More than 25% of America’s gun homicides happen in neighborhoods that contain just 1.5% of the country’s total population. The Live Free campaign and the Community Justice Reform Coalition are working to organize the communities most intensely impacted by violence. These activists believe that that making neighborhoods safer requires addressing gun violence, police shootings and criminal justice reform at the same time – not as competing issues.
Tougher state-level gun laws for keeping firearms out of the hands of domestic violence abusers were associated with two fewer domestic gun homicides per state per year, according to a 2006 study. Experts say making sure police departments are enforcing these laws appropriately is also essential.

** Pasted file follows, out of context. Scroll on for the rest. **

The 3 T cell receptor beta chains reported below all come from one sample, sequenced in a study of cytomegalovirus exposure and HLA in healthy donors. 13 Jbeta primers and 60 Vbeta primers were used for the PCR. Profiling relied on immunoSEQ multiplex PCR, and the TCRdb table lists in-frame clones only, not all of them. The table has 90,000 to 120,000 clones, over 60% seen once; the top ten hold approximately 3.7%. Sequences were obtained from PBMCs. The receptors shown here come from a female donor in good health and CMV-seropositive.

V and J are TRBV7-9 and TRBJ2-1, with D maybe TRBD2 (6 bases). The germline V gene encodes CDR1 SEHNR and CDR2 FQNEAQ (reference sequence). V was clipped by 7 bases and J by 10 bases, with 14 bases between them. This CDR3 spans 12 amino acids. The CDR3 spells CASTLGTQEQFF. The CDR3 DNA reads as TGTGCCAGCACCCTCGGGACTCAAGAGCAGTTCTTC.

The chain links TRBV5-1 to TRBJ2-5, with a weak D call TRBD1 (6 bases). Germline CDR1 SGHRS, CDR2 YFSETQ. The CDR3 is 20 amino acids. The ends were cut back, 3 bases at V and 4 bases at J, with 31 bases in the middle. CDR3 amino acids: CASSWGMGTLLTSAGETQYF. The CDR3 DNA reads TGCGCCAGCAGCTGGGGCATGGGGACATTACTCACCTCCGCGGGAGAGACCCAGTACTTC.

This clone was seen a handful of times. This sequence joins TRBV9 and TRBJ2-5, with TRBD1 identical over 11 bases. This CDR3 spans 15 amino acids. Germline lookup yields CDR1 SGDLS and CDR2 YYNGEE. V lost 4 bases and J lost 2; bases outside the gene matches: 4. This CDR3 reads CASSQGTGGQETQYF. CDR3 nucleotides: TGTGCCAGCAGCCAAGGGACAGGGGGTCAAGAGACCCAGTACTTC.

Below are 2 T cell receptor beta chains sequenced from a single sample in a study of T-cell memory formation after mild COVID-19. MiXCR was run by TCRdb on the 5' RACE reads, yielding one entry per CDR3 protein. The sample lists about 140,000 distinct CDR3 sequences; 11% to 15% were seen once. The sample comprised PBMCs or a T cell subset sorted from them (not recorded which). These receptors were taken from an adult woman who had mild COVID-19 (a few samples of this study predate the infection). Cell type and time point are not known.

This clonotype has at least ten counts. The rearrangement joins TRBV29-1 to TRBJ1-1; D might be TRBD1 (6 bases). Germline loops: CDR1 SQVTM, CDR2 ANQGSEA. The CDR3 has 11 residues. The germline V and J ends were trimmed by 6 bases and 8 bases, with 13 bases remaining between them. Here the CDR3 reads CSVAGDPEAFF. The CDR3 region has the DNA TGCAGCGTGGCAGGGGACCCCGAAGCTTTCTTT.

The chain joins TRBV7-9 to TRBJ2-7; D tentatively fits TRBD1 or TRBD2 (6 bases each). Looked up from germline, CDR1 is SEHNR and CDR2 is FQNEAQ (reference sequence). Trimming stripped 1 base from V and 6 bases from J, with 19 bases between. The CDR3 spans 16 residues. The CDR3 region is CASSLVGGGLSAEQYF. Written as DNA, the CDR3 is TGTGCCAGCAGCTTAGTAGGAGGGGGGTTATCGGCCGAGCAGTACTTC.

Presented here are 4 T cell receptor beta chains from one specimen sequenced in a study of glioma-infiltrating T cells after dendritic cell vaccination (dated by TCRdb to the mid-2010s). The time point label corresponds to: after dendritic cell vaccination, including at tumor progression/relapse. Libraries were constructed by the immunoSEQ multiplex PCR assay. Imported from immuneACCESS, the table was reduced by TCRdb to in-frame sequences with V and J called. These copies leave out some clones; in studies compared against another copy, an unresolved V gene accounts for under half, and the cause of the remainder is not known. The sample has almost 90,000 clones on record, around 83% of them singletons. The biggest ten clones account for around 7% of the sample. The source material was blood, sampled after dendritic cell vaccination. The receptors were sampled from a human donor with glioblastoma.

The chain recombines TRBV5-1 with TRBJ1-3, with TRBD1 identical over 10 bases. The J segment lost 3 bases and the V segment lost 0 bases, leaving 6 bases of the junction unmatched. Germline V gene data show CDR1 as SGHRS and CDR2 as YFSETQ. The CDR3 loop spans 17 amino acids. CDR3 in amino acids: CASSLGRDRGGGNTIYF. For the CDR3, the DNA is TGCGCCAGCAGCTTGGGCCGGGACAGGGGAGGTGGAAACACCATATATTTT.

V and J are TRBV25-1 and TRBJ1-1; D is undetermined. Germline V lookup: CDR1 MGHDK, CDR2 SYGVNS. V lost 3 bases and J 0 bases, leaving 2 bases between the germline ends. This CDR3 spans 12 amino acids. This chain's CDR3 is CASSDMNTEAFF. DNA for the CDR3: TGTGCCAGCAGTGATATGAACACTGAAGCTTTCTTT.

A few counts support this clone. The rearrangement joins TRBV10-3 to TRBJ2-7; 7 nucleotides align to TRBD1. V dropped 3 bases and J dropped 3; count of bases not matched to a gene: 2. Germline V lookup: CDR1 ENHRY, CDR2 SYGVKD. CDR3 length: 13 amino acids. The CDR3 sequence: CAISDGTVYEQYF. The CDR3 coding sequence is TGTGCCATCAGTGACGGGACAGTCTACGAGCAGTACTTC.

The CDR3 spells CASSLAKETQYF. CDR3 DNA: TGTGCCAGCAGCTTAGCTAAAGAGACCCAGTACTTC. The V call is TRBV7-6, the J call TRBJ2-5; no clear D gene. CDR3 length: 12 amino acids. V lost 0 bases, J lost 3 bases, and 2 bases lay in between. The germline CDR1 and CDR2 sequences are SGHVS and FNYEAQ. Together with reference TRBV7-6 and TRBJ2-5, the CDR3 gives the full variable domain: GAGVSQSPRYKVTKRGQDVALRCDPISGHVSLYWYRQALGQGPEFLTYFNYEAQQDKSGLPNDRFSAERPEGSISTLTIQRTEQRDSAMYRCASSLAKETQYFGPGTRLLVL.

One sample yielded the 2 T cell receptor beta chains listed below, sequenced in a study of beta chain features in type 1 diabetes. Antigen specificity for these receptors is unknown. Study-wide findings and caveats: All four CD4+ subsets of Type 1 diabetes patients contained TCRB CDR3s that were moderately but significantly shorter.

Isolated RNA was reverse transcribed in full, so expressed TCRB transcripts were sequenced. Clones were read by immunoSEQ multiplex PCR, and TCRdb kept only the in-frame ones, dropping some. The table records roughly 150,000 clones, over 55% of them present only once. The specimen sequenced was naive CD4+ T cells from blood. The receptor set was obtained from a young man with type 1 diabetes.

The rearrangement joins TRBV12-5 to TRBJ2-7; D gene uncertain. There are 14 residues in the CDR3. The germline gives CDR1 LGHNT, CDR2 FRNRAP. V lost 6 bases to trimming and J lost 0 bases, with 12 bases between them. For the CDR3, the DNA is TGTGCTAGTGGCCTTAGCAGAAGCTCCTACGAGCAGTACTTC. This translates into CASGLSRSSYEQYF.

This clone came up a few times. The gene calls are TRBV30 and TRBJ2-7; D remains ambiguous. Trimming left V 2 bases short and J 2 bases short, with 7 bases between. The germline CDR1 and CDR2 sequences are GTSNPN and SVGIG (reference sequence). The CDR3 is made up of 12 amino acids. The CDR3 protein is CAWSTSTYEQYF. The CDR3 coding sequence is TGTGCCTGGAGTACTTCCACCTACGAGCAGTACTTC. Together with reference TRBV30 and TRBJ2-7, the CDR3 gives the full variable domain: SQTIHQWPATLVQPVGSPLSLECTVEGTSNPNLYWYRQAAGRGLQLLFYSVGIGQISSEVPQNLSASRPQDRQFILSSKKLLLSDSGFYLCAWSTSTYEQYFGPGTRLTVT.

Advocates have launched a joint effort this year across 20 states to pass extreme risk protection order laws, which would give family members and law enforcement officials a way to petition a court to temporarily bar at-risk people from possessing firearms. California passed a version of this law in 2014, after a campus shooting in Isla Vista, California.
Sandy Hook Promise, an advocacy group founded by family members of victims killed at the 2012 Sandy Hook Elementary School shooting, has trained more than two million students and adults in their Know the Signs programs, which helps people identity at-risk behaviors, especially on social media, and learn how to respond effectively.
The majority of America’s gun deaths are suicides, and the problem is especially serious in rural states with a strong tradition of gun ownership. Gun dealers and gun rights advocates in some states have been stepping up to help educate people within the firearms community about suicide risk and how to destigmatize seeking mental heath treatment.